WORDS: Stu Gomez
The Florida Daze crew put out their latest video this week, and it’s another Daze doozie. “Summer Of Manuals” is John “Dilo” Dilorenzo’s brainchild, a slapdash compilation of his wildest dreams on two wheels. Working with Mikey Glover (FD’s filmer), Dilo manifested nearly every crazy notion of what a line or a trick is supposed to be and just leaned back (or forward). The video is exhilarating and challenging: there are times when you’re not sure what just happened.
Dilo admits that this video is the byproduct of his “abnormal manual thoughts”; “Summer of Manuals” is where balance meets imbalanced. Somehow, Mikey needs little explanation when Dilo comes up with another manual idea. He just captures it flawlessly. Meeting with both of them for this interview, it’s clear that they have a classic dynamic: Dilo, very animated and expressive; Mikey, subdued and calm. (I could have told Mikey that there was a huge spider crawling on his shoulder and he would have been chill about it.) The two just click.
“Summer Of Manuals” is not just a video about manuals. It’s a concept that highlights how there are countless little elements in skating that make it so fun. The result is a video that gets you hyped to skate. Dilo and Mikey chose to focus on wheelies, but it could have just as easily been ollies, nollies, or wallies.
Like Dilo says in our conversation: “I wanted it to be something that people would want to watch and would make them want to go skate.” What a concept.
(Visit the Florida Daze site for more info.)
How did you come up with the concept for “Summer Of Manuals”? Most of it was dumbfounding. I struggled to describe some of the variations you came up with.
DILO: That’s like exactly what I wanted to happen! It’s so weird, ‘cause I’ve always done weird shit like that. Since I was little, I always had ideas, because I always would just manual a whole bunch. When I was sixteen, I remember going to spots and looking at spots and just manualing on flat, or ollieing up to manual or something weird. They were all just ideas that I’ve never really said [out loud]. I always just thought about it.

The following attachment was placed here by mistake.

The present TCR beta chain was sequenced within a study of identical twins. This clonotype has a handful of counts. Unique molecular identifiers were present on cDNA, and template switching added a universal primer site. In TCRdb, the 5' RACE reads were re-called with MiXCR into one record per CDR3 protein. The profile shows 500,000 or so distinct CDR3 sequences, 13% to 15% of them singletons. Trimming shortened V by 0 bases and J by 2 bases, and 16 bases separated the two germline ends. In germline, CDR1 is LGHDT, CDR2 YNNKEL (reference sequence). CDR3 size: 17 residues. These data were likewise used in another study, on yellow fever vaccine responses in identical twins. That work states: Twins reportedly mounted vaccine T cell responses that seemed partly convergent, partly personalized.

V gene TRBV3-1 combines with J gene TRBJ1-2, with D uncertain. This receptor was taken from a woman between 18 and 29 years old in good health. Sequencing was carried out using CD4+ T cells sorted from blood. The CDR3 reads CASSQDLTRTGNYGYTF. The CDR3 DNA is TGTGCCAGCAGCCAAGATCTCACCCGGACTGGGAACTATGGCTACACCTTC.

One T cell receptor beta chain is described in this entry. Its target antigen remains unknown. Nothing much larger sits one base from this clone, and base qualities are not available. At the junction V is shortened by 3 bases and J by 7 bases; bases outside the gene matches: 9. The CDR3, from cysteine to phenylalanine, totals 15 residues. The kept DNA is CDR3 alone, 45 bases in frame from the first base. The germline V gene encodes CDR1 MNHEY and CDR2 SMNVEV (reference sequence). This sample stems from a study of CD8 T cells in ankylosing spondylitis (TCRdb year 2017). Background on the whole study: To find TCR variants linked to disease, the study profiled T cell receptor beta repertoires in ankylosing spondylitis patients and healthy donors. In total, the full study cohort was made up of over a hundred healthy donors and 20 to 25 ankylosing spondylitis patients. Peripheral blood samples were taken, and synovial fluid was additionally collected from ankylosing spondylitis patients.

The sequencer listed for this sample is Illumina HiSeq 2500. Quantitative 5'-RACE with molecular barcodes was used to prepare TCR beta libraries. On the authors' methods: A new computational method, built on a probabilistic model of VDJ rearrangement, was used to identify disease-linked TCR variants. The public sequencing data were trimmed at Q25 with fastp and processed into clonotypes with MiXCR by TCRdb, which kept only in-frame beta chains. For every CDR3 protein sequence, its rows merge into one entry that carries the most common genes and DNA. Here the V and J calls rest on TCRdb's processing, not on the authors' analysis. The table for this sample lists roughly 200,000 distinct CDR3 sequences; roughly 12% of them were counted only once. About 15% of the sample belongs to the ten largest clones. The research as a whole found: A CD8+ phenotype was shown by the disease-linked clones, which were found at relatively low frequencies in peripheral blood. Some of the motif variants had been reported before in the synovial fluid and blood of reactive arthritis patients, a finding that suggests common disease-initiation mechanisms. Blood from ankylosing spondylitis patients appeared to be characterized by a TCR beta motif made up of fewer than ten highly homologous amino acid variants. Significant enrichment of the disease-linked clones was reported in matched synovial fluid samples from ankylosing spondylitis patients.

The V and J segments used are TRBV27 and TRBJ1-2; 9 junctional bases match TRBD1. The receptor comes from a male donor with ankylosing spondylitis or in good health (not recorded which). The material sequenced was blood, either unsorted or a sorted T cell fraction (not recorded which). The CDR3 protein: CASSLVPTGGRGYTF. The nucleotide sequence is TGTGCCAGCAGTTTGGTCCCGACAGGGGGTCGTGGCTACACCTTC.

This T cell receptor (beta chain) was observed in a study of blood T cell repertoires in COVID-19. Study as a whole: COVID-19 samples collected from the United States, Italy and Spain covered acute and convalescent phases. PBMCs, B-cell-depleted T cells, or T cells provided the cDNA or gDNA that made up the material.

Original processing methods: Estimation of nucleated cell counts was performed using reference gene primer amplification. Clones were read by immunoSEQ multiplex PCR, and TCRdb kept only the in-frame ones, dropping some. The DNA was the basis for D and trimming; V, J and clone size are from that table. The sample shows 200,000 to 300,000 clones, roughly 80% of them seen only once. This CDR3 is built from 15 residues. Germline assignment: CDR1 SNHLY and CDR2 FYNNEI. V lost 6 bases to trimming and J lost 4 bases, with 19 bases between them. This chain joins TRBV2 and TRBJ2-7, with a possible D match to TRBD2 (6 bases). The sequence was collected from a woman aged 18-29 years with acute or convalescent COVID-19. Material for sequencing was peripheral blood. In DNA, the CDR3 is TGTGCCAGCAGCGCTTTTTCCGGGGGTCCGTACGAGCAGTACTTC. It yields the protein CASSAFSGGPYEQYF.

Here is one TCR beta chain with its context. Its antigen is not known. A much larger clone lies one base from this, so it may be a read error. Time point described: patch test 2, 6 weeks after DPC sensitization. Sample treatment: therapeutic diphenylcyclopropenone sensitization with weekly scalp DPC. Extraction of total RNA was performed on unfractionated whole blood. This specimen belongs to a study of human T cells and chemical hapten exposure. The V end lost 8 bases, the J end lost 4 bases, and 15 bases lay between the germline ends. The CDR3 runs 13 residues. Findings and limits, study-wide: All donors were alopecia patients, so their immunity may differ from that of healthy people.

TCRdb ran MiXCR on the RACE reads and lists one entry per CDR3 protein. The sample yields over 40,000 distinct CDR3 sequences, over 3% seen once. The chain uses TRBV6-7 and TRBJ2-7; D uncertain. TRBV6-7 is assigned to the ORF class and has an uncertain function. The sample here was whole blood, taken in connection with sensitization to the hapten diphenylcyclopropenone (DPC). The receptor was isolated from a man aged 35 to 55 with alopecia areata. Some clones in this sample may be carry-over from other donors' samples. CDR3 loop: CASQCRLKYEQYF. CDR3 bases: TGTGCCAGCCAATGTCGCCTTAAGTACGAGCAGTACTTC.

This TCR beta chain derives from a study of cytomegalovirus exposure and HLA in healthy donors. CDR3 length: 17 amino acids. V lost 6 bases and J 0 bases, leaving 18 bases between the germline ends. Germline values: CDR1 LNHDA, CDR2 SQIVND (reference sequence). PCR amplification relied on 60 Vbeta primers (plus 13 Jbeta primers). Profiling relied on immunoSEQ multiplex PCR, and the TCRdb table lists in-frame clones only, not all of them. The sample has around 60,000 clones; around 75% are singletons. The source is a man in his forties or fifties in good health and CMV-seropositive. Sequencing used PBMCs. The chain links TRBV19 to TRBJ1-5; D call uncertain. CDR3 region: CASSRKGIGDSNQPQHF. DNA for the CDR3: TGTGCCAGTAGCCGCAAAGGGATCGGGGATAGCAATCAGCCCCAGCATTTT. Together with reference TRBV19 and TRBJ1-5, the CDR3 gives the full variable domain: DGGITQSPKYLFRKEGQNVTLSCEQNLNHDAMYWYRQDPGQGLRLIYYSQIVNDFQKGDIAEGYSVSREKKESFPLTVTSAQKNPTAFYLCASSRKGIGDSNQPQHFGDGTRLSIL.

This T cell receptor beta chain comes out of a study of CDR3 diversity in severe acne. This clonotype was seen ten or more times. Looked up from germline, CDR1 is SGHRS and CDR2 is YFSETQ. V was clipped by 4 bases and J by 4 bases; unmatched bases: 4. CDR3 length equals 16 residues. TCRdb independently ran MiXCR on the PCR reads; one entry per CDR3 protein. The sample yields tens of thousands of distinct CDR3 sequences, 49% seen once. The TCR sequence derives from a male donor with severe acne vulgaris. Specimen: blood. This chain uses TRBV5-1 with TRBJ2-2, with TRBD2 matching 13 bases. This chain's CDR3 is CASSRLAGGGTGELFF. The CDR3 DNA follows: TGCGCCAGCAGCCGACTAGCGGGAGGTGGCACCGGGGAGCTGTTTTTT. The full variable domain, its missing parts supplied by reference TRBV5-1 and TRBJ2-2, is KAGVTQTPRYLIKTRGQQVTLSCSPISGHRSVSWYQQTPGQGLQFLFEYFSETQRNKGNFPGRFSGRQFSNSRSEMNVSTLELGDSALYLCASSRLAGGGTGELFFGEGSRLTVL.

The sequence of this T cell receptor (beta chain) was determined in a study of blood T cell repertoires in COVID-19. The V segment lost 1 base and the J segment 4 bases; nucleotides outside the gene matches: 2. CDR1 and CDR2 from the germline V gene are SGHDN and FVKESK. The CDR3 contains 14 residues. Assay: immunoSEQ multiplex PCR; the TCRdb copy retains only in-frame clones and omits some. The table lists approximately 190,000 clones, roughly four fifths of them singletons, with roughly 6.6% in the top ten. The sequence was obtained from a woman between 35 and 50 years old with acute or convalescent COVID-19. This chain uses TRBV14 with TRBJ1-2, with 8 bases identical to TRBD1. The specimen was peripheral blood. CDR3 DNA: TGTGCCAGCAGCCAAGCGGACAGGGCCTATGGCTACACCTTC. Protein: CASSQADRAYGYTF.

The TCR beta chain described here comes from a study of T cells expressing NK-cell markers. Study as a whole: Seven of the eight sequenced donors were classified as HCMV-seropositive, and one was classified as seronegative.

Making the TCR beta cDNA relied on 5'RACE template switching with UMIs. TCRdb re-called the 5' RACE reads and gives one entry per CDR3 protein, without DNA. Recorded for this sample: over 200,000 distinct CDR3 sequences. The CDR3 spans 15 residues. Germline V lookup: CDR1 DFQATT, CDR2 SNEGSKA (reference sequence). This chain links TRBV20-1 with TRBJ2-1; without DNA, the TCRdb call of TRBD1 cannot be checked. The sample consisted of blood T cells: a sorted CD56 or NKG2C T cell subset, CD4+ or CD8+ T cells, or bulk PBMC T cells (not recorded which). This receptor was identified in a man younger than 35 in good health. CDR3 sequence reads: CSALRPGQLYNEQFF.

Then Mikey came to visit me—I was living in San Diego. We filmed some iPhone shit, and I hashtagged #SummerOfManuals for no reason. Just ‘cause he was in town or whatever. We did like three Instagram posts in a row of just manual tricks, and we just kept hashtagging #SummerOfManuals.
When he got back home we wanted to do another Florida Daze video. We’ve made three of ‘em. It’s just like a homie thing we’ve been doing. I knew it was just a perfect thing to do, because it was such a random idea, with all of the homies and everything. I said to Mikey: “Let’s make a “Summer Of Manuals” video.
So everyone in “Summer Of Manuals” is part of Florida Daze? Like Zion…
MIKEY: For the most part, yeah. They’re all from Florida. Zion’s always been a part of it…
DILO: But we’re down for everybody from Florida. It was really just a random idea and I know that I had the right mindset for it. I always came up with weird ideas like that.
When you were getting people involved in the video were you pushing them to come up with crazy manuals?
DILO: I really just wanted it to be fun, because I know that no one thinks the way I think. It was more like if we were on a session and if I was with Zion or somebody. Like, if Zion could skate a big rail and then do a manual trick after that, that’s what I wanted. Everybody taking what they do and tying it into manuals.
It turned out great and I love what people got for it, but that’s what I was thinking. Like, “I just need to be around everybody and influence this.” But a lot of people were in Florida at the same time and I was doing a lot of this in San Diego. Mikey was in Florida, so we would just pass around the VX. I really wanted to make it happen and everybody else was in Florida.
MIKEY: Dilo was the director, for sure!
For some of the longer manual combinations, did you visualize all of it beforehand? What about that last trick?